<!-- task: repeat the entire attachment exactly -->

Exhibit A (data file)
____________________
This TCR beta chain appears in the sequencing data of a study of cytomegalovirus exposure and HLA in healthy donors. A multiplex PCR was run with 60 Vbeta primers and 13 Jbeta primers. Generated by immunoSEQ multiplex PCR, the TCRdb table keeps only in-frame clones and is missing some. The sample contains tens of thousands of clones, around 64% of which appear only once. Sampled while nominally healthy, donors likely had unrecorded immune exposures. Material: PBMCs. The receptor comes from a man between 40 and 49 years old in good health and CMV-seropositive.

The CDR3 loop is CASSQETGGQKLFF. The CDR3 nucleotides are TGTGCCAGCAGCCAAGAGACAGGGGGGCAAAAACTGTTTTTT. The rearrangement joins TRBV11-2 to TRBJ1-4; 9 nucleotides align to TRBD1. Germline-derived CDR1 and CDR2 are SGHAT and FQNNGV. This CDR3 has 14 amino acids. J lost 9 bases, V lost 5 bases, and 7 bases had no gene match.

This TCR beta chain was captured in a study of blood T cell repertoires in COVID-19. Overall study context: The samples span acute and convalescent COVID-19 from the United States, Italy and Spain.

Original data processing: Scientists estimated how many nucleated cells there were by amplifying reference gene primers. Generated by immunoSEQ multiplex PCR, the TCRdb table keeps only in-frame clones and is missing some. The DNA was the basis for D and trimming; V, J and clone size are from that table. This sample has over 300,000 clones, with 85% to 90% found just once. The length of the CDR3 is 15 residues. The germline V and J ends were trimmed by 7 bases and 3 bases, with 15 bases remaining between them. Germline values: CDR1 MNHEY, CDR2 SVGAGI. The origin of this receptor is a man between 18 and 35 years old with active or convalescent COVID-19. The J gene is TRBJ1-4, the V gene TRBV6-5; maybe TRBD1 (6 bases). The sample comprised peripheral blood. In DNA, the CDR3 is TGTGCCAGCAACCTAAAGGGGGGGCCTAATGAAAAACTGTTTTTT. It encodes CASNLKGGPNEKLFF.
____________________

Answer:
This TCR beta chain appears in the sequencing data of a study of cytomegalovirus exposure and HLA in healthy donors. A multiplex PCR was run with 60 Vbeta primers and 13 Jbeta primers. Generated by immunoSEQ multiplex PCR, the TCRdb table keeps only in-frame clones and is missing some. The sample contains tens of thousands of clones, around 64% of which appear only once. Sampled while nominally healthy, donors likely had unrecorded immune exposures. Material: PBMCs. The receptor comes from a man between 40 and 49 years old in good health and CMV-seropositive.

The CDR3 loop is CASSQETGGQKLFF. The CDR3 nucleotides are TGTGCCAGCAGCCAAGAGACAGGGGGGCAAAAACTGTTTTTT. The rearrangement joins TRBV11-2 to TRBJ1-4; 9 nucleotides align to TRBD1. Germline-derived CDR1 and CDR2 are SGHAT and FQNNGV. This CDR3 has 14 amino acids. J lost 9 bases, V lost 5 bases, and 7 bases had no gene match.

This TCR beta chain was captured in a study of blood T cell repertoires in COVID-19. Overall study context: The samples span acute and convalescent COVID-19 from the United States, Italy and Spain.

Original data processing: Scientists estimated how many nucleated cells there were by amplifying reference gene primers. Generated by immunoSEQ multiplex PCR, the TCRdb table keeps only in-frame clones and is missing some. The DNA was the basis for D and trimming; V, J and clone size are from that table. This sample has over 300,000 clones, with 85% to 90% found just once. The length of the CDR3 is 15 residues. The germline V and J ends were trimmed by 7 bases and 3 bases, with 15 bases remaining between them. Germline values: CDR1 MNHEY, CDR2 SVGAGI. The origin of this receptor is a man between 18 and 35 years old with active or convalescent COVID-19. The J gene is TRBJ1-4, the V gene TRBV6-5; maybe TRBD1 (6 bases). The sample comprised peripheral blood. In DNA, the CDR3 is TGTGCCAGCAACCTAAAGGGGGGGCCTAATGAAAAACTGTTTTTT. It encodes CASNLKGGPNEKLFF.